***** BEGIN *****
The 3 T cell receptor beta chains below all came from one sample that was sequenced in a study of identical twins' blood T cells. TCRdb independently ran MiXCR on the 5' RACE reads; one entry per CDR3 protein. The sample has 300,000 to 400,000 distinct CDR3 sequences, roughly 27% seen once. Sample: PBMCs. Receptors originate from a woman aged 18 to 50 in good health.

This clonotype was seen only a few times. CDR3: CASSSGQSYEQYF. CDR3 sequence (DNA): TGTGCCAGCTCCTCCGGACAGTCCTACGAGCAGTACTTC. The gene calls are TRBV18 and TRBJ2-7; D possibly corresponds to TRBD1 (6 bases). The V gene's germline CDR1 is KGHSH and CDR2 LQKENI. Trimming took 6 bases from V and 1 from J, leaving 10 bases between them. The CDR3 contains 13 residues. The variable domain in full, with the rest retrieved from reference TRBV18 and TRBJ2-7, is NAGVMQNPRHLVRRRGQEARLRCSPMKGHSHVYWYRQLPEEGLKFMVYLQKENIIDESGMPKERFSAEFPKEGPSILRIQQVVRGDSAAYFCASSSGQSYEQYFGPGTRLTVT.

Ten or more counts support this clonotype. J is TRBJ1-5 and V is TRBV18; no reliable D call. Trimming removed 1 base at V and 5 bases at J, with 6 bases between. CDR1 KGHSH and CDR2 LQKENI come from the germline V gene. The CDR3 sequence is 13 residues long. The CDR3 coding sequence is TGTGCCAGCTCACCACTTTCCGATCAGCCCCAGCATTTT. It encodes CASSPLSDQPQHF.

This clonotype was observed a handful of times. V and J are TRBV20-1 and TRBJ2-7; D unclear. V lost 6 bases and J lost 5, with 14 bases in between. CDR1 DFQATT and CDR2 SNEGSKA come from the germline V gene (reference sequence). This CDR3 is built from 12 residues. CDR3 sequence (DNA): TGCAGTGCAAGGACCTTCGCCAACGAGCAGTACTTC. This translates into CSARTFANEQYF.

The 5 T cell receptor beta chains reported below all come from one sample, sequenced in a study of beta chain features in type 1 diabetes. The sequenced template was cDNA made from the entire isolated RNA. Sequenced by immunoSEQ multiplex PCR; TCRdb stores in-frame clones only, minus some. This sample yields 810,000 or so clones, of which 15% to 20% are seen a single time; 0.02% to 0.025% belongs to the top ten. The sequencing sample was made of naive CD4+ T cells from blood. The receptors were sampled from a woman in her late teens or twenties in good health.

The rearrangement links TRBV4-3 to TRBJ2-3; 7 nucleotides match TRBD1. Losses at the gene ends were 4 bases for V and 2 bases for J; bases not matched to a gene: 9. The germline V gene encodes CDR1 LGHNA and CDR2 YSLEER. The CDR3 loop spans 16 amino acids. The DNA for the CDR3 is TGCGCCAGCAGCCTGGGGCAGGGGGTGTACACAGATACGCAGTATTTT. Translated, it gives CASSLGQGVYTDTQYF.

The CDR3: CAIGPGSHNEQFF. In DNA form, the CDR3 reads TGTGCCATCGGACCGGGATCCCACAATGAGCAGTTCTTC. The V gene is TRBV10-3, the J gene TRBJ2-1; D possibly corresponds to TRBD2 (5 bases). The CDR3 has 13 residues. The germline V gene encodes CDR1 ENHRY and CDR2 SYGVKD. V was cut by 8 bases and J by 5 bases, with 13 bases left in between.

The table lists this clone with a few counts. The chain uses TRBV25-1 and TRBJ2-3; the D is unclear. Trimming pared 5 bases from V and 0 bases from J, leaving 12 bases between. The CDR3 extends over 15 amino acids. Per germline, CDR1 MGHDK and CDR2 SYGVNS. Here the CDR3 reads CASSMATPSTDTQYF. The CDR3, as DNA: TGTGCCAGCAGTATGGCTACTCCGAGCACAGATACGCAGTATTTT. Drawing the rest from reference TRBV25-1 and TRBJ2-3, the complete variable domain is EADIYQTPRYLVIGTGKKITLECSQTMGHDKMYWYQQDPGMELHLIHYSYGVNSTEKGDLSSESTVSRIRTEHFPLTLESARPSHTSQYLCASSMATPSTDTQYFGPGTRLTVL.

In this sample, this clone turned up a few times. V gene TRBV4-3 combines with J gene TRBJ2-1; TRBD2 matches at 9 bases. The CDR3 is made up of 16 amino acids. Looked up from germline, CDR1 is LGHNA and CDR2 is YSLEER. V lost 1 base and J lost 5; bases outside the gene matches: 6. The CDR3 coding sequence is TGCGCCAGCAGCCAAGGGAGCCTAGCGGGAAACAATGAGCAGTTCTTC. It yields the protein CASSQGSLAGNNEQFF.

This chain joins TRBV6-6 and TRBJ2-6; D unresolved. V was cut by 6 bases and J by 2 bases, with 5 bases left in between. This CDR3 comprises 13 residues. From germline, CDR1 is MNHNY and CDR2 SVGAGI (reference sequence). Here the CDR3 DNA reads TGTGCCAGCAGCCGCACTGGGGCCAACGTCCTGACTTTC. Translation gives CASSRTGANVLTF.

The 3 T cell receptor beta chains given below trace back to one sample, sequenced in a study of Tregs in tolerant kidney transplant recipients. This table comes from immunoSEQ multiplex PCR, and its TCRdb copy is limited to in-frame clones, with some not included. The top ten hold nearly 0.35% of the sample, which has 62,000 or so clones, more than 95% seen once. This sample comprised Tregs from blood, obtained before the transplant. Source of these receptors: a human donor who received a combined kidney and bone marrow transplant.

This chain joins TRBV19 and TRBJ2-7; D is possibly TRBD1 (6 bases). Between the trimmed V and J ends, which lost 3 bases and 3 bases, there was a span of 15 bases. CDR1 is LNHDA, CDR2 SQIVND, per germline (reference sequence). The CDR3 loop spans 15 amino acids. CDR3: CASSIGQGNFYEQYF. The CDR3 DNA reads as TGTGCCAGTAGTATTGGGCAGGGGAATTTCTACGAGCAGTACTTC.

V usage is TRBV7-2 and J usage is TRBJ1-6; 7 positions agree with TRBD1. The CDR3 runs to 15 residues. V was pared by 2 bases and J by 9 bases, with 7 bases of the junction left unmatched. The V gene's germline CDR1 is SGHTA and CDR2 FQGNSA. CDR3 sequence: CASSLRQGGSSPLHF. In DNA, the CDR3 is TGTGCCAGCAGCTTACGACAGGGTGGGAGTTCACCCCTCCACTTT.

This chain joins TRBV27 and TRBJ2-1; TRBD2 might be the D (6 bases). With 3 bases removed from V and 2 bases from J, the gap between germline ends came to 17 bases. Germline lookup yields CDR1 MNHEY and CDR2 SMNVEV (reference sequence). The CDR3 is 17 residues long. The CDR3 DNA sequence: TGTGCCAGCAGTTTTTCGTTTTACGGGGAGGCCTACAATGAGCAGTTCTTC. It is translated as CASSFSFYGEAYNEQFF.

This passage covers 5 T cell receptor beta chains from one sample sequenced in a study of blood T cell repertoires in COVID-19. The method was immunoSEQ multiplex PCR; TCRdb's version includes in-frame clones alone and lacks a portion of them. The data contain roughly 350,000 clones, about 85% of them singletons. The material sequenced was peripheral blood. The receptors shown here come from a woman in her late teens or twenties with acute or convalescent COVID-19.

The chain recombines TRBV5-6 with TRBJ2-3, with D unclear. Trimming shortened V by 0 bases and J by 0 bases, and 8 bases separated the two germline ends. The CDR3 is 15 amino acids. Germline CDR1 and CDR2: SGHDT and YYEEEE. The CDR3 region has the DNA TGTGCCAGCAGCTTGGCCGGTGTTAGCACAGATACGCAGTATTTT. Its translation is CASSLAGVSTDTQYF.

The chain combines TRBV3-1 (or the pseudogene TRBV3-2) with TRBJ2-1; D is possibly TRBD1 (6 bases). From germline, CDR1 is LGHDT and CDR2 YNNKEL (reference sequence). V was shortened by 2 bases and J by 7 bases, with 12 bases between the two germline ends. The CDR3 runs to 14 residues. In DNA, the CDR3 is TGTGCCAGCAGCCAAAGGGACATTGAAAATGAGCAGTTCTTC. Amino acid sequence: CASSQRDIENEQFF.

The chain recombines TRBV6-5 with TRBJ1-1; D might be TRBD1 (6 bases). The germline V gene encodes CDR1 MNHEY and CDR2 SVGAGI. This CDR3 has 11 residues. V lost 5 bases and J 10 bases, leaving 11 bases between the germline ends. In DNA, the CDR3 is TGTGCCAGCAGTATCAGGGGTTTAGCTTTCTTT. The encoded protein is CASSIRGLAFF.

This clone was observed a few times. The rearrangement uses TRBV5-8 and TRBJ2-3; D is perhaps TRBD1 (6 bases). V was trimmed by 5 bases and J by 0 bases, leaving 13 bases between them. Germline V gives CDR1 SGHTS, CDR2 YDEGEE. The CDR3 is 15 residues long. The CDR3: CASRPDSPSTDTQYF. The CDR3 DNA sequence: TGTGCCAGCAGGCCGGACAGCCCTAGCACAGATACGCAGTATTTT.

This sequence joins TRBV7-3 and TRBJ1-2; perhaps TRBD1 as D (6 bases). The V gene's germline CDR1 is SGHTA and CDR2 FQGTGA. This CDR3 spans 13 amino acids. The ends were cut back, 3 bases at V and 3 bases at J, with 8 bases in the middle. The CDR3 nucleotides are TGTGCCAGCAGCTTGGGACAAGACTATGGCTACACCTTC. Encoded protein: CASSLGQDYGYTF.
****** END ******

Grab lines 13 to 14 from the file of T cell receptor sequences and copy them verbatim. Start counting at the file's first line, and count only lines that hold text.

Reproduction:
V usage is TRBV7-2 and J usage is TRBJ1-6; 7 positions agree with TRBD1. The CDR3 runs to 15 residues. V was pared by 2 bases and J by 9 bases, with 7 bases of the junction left unmatched. The V gene's germline CDR1 is SGHTA and CDR2 FQGNSA. CDR3 sequence: CASSLRQGGSSPLHF. In DNA, the CDR3 is TGTGCCAGCAGCTTACGACAGGGTGGGAGTTCACCCCTCCACTTT.

This chain joins TRBV27 and TRBJ2-1; TRBD2 might be the D (6 bases). With 3 bases removed from V and 2 bases from J, the gap between germline ends came to 17 bases. Germline lookup yields CDR1 MNHEY and CDR2 SMNVEV (reference sequence). The CDR3 is 17 residues long. The CDR3 DNA sequence: TGTGCCAGCAGTTTTTCGTTTTACGGGGAGGCCTACAATGAGCAGTTCTTC. It is translated as CASSFSFYGEAYNEQFF.